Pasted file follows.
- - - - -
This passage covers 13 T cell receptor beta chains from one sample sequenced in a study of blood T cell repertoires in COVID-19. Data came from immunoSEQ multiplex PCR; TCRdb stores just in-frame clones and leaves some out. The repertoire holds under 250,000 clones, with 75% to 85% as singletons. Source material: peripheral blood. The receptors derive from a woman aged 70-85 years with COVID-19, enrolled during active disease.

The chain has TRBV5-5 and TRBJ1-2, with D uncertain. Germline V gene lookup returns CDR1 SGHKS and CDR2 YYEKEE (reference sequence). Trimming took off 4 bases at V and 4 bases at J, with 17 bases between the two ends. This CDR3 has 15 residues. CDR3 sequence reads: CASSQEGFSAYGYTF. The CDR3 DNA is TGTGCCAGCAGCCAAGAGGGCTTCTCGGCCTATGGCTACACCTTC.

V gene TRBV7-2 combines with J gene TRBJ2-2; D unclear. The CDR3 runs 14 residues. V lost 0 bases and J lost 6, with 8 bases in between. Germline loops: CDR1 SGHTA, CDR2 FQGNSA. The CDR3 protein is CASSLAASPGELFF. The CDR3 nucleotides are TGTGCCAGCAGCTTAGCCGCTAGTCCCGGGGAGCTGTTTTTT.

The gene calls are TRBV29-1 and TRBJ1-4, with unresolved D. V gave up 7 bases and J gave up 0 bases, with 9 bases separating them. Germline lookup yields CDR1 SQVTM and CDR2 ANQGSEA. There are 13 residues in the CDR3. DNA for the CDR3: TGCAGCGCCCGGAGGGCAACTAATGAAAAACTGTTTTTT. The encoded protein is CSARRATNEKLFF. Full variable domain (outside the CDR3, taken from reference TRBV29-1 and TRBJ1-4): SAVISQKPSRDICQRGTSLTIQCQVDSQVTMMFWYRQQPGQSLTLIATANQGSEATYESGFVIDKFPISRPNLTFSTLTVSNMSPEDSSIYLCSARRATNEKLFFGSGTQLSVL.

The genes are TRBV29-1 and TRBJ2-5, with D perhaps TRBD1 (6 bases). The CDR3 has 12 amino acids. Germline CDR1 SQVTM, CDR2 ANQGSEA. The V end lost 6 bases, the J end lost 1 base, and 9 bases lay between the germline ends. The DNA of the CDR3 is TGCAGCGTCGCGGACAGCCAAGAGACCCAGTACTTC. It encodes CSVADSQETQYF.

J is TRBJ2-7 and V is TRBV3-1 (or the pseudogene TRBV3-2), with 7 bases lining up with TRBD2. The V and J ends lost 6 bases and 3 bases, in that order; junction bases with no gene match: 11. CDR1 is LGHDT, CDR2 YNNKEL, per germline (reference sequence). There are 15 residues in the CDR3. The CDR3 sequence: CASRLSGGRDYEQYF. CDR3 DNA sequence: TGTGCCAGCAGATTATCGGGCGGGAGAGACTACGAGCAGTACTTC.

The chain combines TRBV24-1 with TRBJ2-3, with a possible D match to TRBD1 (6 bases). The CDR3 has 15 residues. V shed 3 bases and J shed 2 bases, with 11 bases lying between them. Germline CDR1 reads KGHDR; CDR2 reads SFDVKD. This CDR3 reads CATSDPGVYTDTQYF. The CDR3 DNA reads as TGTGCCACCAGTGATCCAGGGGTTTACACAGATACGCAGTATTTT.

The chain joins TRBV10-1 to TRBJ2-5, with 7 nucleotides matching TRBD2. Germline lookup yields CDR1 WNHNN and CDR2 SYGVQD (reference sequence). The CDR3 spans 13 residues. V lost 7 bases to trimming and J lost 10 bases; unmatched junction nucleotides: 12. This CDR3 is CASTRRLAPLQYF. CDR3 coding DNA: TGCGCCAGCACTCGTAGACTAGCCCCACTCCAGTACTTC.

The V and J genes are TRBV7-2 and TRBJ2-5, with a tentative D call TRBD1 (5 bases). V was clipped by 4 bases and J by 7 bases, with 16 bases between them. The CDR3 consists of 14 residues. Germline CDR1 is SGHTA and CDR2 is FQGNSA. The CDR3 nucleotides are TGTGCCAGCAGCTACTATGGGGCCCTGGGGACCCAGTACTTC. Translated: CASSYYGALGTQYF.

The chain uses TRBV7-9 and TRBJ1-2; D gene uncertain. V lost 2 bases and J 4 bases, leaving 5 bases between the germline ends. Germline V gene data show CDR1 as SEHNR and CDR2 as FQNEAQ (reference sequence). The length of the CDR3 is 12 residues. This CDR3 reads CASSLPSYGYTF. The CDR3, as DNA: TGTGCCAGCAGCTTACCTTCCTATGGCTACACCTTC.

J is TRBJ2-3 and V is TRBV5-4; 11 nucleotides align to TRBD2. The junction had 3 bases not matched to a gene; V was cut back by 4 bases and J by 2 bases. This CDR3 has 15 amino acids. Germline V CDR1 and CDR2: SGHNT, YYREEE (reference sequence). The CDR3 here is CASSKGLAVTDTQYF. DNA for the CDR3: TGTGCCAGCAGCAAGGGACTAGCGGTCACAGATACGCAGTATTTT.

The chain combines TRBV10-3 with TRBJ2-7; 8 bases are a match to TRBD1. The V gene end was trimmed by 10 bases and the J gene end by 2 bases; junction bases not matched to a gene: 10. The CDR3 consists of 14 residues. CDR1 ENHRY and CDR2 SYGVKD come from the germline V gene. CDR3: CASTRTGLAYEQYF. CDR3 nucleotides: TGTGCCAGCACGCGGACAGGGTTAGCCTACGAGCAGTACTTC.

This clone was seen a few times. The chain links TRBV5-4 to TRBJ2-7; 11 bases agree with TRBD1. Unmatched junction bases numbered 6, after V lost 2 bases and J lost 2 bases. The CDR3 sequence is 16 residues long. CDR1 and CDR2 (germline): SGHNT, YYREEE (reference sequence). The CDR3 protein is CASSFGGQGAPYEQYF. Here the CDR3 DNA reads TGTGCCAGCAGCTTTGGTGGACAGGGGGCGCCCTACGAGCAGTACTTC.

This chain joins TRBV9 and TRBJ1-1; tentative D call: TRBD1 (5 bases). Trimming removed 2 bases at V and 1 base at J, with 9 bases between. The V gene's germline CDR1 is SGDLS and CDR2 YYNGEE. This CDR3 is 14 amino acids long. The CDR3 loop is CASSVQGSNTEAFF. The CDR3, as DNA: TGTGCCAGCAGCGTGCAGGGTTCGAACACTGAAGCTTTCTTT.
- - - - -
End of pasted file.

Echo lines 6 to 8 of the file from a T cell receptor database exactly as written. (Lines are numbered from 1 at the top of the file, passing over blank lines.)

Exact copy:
J is TRBJ2-7 and V is TRBV3-1 (or the pseudogene TRBV3-2), with 7 bases lining up with TRBD2. The V and J ends lost 6 bases and 3 bases, in that order; junction bases with no gene match: 11. CDR1 is LGHDT, CDR2 YNNKEL, per germline (reference sequence). There are 15 residues in the CDR3. The CDR3 sequence: CASRLSGGRDYEQYF. CDR3 DNA sequence: TGTGCCAGCAGATTATCGGGCGGGAGAGACTACGAGCAGTACTTC.

The chain combines TRBV24-1 with TRBJ2-3, with a possible D match to TRBD1 (6 bases). The CDR3 has 15 residues. V shed 3 bases and J shed 2 bases, with 11 bases lying between them. Germline CDR1 reads KGHDR; CDR2 reads SFDVKD. This CDR3 reads CATSDPGVYTDTQYF. The CDR3 DNA reads as TGTGCCACCAGTGATCCAGGGGTTTACACAGATACGCAGTATTTT.

The chain joins TRBV10-1 to TRBJ2-5, with 7 nucleotides matching TRBD2. Germline lookup yields CDR1 WNHNN and CDR2 SYGVQD (reference sequence). The CDR3 spans 13 residues. V lost 7 bases to trimming and J lost 10 bases; unmatched junction nucleotides: 12. This CDR3 is CASTRRLAPLQYF. CDR3 coding DNA: TGCGCCAGCACTCGTAGACTAGCCCCACTCCAGTACTTC.